After a series of violence in the summer of 2016, the IDEA team facilitated a discussion about the events among nearly half of the Capital Impact staff gathered in our offices and virtually. The discussion reflected on social injustice and intolerance in the country as evidenced by shootings of people of color. But it also allowed the staff members to reflect on the incidents on a personal level. They also engaged with each other directly about how social injustice and intolerance affect their own identity or the lens through which they engage with their community and the communities Capital Impact serves.

“The Brown Bag discussion effectively pulled positivity out of a very dark series of events,” recalled on IDEA team member.

Linick echoed a similar sentiment. “Everyone was very receptive of each point of view shared.”

Group of staff members watch a television show.

Capital Impact staff watch an episode of “America Divided,” as part of an IDEA Committee hosted event honoring the ‘National Day of Racial Healing.’

Most recently, staff members at Capital Impact Partners honored the National Day of Racial Healing by holding a screening of the documentary series America Divided: In a Divided Country, Our Stories Unite Us on inequality in housing, health care, criminal justice and the political system. The screening was spearheaded by the W.K. Kellogg Foundation, a funder and investor of ours, as “a response to the broad call for racial healing following the contentious rhetoric, hate crimes and vivid expressions of racism.” Following the screening, an IDEA member facilitated a guided discussion about the film and gave attendees the opportunity to reflect on the holiday.

Addressing these issues and making sure everyone comes away from the discussion or activity feeling engaged rather than shut down is not an easy task. There is an inherent discomfort in talking about privilege. And there is also the question: How do we leverage our individual privilege in a productive way?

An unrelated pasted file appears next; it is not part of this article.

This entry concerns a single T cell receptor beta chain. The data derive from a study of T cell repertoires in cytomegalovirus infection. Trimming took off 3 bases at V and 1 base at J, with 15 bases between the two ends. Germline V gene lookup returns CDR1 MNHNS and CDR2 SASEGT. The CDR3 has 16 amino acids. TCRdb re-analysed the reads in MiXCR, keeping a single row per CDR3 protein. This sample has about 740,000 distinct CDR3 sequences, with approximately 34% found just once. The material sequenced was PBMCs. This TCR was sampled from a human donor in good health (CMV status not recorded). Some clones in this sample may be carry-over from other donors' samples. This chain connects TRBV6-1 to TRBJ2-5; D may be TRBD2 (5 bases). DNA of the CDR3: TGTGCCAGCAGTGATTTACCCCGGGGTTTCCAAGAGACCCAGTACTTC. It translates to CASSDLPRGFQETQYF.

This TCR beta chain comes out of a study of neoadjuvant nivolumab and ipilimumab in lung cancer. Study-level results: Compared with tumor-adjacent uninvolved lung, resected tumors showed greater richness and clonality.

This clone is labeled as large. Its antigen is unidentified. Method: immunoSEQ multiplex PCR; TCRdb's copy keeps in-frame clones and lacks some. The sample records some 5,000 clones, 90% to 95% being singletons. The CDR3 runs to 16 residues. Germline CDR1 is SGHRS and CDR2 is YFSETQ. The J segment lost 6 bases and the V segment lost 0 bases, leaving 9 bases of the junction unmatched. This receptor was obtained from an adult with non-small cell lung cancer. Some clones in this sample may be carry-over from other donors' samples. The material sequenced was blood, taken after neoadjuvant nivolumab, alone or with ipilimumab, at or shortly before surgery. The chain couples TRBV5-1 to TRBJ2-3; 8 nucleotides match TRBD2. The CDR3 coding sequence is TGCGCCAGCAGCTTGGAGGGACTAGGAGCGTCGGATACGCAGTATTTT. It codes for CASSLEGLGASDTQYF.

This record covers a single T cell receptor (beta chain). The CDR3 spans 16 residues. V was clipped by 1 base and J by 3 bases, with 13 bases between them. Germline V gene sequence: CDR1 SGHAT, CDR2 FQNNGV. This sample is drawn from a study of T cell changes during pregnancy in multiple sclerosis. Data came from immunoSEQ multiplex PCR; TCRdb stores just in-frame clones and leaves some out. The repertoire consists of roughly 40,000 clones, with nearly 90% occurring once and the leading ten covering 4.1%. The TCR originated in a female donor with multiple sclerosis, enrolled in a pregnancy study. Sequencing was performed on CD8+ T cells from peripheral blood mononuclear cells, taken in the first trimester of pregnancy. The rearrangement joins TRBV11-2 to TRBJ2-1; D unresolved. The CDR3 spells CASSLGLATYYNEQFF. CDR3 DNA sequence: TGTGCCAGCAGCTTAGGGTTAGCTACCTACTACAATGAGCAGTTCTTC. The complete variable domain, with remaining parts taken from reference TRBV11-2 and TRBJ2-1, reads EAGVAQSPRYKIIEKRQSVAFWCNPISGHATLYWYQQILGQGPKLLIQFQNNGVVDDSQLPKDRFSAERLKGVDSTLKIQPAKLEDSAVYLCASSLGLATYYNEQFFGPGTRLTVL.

Capital Impact's president and CEO addresses staff.

Ellis Carr, Capital Impact’s president and CEO, notes that the IDEA Committee efforts are also “a distinguisher for attracting talent.”

“It’s a distinguisher for attracting talent to Capital Impact Partners,” says Carr, “and for our existing constituents, funders, partners and investors. Lots of agencies are big on talk but not on action. Capital Impact is a community development organization, and IDEA helps us raise the level of security for both borrowers and funders. People and investors can invest in us knowing that we are a leader in our sector. They see us directly applying what is embedded in our strategic plan. Our conversations require us to be introspective.”

In order to be successful in implementing any strategy, an organization needs to be knowledgeable and do its research—both quantitative AND qualitative, externally and internally. In order to best serve our communities, we need to understand them institutionally and personally.

Capital Impact Partners understands the societal structures in place that affect underserved communities. IDEA helps us raise awareness of these communities on a personal level. The sharing facilitated by IDEA members brings a level of closeness and fosters trust. It puts a human face on the staff and those for whom we are working.

We recognize that we come from diverse backgrounds and diverse areas of privilege. Sharing these insights strengthens the organization as a whole. And, it allows staff members to leverage strengths, address weaknesses, learn where understanding is lacking and foster an ongoing sense of safe and progressive communication.

In order to meet the demands and goals of our work at Capital Impact Partners, it is clear that we need to understand the root of how our own values were formed, and, subsequently, our class and privilege. Also, we need to recognize the identities and circumstances of our own colleagues to help us better serve our customers.

IDEA is one great idea to move us in that direction.